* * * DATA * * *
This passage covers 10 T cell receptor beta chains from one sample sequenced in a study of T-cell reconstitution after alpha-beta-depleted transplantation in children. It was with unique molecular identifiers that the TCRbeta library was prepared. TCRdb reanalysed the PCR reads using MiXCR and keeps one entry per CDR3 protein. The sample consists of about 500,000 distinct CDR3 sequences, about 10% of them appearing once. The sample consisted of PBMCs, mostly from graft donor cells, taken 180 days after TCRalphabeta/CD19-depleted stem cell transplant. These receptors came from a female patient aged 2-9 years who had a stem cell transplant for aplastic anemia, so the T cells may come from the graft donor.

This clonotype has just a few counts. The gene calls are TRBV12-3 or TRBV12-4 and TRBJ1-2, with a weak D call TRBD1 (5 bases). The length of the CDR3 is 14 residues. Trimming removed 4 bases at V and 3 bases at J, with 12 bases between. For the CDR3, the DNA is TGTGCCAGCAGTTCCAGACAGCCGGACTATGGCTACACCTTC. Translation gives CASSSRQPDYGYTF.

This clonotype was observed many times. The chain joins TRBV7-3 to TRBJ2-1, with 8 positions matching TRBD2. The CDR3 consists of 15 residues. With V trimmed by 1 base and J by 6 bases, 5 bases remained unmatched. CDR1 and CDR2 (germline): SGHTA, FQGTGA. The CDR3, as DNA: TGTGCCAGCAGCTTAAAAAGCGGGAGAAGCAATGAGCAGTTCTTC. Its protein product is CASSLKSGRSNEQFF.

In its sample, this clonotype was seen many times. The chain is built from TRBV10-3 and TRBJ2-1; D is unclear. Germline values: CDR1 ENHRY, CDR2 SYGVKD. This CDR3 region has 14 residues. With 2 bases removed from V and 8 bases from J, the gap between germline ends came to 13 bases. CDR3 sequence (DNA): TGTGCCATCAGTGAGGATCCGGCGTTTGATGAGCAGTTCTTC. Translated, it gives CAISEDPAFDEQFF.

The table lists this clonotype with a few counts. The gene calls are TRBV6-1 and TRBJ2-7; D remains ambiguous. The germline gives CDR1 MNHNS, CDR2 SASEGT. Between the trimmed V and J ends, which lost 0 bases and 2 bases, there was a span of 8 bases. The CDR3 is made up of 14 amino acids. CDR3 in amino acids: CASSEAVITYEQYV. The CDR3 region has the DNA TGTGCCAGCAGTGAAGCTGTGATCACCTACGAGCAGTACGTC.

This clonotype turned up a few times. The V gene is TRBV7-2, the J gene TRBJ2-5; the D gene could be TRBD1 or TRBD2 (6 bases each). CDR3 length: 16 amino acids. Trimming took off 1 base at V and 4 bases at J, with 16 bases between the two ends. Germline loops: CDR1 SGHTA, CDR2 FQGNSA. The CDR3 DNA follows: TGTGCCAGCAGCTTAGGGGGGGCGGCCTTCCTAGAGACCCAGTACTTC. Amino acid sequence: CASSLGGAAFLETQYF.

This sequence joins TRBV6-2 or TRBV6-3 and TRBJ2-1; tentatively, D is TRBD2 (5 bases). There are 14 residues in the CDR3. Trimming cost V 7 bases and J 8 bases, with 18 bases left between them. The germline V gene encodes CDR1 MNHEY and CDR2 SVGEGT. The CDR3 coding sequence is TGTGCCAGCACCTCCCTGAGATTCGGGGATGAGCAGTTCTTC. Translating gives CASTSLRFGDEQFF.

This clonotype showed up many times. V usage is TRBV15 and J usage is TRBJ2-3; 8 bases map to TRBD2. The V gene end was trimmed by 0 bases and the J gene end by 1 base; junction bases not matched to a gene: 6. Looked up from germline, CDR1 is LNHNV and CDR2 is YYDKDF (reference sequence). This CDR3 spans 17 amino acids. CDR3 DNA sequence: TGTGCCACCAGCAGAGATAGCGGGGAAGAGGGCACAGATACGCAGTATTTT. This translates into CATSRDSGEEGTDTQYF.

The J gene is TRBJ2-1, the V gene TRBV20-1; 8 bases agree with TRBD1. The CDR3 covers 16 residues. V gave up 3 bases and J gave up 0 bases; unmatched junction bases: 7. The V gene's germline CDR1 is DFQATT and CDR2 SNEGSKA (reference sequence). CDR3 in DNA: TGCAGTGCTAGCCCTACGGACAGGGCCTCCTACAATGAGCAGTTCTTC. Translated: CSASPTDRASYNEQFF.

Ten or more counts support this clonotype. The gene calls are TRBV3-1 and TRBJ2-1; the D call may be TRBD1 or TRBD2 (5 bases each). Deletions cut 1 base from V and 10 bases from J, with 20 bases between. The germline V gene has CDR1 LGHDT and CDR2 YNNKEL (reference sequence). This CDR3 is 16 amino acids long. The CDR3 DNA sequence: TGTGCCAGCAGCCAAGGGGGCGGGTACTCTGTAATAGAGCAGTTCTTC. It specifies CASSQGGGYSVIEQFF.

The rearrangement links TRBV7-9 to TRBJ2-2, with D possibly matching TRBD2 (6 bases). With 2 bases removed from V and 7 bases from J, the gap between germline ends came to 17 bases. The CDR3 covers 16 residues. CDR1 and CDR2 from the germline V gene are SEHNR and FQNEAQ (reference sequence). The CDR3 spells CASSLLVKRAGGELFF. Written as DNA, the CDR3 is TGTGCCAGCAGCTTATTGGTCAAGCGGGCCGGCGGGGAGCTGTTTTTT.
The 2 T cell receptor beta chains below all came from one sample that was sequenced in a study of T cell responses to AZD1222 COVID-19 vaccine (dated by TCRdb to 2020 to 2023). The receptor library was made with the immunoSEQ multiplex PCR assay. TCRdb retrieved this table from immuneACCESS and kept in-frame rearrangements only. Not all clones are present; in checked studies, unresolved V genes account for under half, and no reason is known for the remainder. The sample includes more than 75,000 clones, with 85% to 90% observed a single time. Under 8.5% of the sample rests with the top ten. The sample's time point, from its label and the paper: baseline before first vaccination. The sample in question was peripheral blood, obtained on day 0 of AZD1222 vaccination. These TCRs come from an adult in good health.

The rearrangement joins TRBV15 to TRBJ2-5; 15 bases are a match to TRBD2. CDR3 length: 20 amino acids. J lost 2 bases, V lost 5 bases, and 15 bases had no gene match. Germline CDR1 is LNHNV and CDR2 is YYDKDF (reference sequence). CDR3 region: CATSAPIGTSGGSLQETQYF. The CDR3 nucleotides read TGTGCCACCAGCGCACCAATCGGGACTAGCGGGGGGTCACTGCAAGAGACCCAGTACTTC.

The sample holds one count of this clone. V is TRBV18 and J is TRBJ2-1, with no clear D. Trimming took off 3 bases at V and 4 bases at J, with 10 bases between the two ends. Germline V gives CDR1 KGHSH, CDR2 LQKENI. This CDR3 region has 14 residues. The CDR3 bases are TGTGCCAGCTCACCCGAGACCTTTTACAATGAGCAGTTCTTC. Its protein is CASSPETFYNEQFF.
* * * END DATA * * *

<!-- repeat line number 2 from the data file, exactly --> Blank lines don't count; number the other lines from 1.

This clonotype has just a few counts. The gene calls are TRBV12-3 or TRBV12-4 and TRBJ1-2, with a weak D call TRBD1 (5 bases). The length of the CDR3 is 14 residues. Trimming removed 4 bases at V and 3 bases at J, with 12 bases between. For the CDR3, the DNA is TGTGCCAGCAGTTCCAGACAGCCGGACTATGGCTACACCTTC. Translation gives CASSSRQPDYGYTF.